This movie has all the elements that make, not a perfect “Hitchcock film,” but a perfect film about Hitchcock and the making of Psycho: the advisory phantom of Ed Gein himself, backstabbing studio politics, Hitchcock’s eccentrically brilliant directorial craft, the famous shower scene, his trademark Hitchcock TV show, his infatuation with his blonde leading ladies, his less than earnest battle with corpulence, and, above all, his longstanding marriage to Alma Revel who was his confidante, advisor, editor and supporter in every film—right through Psycho—since their early days making British silent films together. The question of whether Hitchcock’s might finally acknowledge her irreplaceable role is another fine element of suspense.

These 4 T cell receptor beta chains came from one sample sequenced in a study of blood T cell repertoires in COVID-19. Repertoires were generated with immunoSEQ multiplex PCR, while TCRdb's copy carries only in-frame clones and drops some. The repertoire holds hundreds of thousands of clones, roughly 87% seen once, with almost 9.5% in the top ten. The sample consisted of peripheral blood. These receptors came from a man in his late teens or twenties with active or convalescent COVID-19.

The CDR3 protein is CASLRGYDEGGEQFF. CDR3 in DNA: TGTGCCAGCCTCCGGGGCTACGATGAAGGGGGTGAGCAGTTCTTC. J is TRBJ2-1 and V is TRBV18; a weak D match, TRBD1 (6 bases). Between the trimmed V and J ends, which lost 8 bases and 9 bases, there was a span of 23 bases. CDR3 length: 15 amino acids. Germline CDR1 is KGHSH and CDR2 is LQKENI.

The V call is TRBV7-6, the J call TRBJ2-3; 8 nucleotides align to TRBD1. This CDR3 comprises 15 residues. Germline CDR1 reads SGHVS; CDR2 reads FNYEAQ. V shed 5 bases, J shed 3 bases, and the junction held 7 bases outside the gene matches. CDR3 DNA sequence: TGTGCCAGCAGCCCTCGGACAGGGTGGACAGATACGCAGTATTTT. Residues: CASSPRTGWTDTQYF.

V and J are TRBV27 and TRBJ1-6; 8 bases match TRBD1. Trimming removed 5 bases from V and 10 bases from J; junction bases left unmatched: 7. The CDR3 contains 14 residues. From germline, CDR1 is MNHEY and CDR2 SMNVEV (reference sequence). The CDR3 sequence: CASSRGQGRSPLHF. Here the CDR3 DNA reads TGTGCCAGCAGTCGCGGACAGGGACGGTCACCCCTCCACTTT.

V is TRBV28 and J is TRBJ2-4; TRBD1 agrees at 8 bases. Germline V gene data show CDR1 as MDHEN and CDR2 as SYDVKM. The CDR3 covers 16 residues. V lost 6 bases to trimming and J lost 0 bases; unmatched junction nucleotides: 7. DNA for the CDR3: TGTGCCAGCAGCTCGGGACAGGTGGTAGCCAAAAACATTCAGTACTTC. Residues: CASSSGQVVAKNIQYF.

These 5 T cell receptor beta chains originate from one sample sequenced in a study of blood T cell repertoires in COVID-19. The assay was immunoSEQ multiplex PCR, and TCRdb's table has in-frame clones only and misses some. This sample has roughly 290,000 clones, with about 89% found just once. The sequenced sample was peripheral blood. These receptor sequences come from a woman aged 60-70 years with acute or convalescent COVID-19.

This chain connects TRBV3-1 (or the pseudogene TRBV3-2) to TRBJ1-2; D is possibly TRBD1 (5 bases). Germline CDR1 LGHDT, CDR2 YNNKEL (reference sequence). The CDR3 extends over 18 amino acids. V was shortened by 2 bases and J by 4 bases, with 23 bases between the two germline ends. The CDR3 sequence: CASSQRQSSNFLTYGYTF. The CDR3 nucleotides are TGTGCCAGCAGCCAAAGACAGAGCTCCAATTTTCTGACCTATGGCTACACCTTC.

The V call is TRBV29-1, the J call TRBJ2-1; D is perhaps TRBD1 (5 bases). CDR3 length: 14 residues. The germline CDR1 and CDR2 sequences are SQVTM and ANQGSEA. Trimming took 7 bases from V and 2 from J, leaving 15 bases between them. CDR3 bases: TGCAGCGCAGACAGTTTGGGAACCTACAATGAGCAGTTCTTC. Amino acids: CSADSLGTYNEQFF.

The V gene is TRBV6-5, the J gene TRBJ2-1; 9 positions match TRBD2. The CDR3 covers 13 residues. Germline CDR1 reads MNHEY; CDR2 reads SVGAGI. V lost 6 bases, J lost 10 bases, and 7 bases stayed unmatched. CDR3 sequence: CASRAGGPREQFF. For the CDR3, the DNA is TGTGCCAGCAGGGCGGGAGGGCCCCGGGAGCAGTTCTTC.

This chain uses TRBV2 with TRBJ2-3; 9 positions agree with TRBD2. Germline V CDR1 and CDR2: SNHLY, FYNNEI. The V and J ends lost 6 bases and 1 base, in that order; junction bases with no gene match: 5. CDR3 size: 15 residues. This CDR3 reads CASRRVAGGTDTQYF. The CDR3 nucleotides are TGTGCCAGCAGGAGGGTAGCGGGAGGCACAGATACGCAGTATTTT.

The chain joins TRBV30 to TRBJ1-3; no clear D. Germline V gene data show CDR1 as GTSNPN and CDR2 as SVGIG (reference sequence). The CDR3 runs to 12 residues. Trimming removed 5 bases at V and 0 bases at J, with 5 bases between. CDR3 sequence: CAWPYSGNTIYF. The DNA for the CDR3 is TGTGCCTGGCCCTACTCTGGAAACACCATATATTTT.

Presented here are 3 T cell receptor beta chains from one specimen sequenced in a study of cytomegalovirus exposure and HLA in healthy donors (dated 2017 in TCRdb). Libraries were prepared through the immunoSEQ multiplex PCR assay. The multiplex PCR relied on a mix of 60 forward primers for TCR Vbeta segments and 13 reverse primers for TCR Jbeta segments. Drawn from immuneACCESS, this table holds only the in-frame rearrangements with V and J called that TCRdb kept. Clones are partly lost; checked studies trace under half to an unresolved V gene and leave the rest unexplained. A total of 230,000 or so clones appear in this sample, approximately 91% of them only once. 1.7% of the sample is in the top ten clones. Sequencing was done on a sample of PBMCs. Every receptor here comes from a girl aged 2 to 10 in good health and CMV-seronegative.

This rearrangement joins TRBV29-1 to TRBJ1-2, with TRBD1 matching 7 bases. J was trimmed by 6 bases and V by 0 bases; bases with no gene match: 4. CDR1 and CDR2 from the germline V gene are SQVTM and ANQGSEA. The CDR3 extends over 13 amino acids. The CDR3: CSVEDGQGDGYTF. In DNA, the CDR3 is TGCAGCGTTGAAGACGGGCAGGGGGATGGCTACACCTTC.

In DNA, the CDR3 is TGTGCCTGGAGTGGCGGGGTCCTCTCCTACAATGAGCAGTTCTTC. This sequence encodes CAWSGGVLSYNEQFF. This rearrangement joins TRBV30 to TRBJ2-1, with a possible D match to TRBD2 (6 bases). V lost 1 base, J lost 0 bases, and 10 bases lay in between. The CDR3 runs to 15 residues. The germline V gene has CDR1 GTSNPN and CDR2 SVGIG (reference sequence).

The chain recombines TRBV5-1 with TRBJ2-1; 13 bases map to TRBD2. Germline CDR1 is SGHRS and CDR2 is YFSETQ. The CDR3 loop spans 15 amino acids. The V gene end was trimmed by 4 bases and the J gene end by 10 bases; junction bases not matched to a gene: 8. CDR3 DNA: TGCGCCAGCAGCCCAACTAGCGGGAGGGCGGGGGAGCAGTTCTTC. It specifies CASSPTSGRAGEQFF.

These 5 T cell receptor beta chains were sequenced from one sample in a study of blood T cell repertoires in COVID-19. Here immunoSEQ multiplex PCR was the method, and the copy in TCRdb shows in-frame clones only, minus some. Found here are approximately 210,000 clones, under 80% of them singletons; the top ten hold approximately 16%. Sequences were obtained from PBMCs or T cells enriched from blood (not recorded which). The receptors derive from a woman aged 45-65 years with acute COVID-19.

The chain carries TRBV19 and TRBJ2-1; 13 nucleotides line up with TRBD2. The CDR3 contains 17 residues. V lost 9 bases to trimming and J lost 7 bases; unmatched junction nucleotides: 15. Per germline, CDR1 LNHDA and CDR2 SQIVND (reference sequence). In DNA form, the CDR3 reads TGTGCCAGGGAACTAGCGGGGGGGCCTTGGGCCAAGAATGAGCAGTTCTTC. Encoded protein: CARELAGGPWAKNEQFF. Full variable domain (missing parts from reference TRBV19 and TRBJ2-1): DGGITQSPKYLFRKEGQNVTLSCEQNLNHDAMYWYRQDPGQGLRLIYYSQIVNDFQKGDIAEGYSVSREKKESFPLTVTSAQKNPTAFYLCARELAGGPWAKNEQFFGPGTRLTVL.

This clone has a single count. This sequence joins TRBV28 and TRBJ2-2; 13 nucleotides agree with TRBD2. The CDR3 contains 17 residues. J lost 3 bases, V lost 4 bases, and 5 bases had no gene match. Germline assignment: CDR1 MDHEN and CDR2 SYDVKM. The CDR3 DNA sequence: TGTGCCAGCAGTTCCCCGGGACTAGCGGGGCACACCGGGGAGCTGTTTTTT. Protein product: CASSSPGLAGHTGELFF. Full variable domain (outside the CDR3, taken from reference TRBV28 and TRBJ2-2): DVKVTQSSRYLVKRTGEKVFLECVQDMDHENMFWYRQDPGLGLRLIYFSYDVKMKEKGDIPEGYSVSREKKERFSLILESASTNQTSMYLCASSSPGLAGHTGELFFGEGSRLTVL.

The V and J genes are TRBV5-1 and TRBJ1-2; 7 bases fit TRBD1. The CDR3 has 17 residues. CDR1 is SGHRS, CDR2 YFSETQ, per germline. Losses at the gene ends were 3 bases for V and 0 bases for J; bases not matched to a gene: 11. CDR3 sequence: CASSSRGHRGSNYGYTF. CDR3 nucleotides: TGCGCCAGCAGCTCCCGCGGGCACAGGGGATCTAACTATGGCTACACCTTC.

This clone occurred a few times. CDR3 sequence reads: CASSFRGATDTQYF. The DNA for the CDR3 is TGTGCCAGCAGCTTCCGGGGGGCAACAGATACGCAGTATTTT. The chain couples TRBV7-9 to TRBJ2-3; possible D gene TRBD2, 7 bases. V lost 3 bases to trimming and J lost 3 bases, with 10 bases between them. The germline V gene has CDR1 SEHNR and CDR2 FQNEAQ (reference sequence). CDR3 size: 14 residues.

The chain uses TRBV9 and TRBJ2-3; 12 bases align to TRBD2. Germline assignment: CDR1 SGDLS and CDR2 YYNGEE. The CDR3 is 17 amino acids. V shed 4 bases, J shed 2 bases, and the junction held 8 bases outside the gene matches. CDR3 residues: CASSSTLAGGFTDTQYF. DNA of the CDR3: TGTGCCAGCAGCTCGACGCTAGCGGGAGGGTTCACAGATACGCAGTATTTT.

The two actors—Anthony Hopkins and Helen Mirren—are expectantly excellent, especially Hopkins. One would think no one could convincingly portray the unique, inimitable Hitchcock, but you soon forget you’re watching anyone but the famous director himself.

All the dry wit and acerbic perceptions, the sense of fun and surprise you associate with Hitchcock are in this well-written movie.

The last three lines are the perfect capstone:

“You know, Alma, I will never be able to find a Hitchcock blonde as beautiful as you.”

“I’ve waited thirty years to hear you say that.”

“And that, my dear, is why they call me…the Master of Suspense.”

THE FLAT — A 98 year old grandmother dies in Tel Aviv. Her daughter, in her 70s, and her own older children and grandchildren go to clean out the apartment.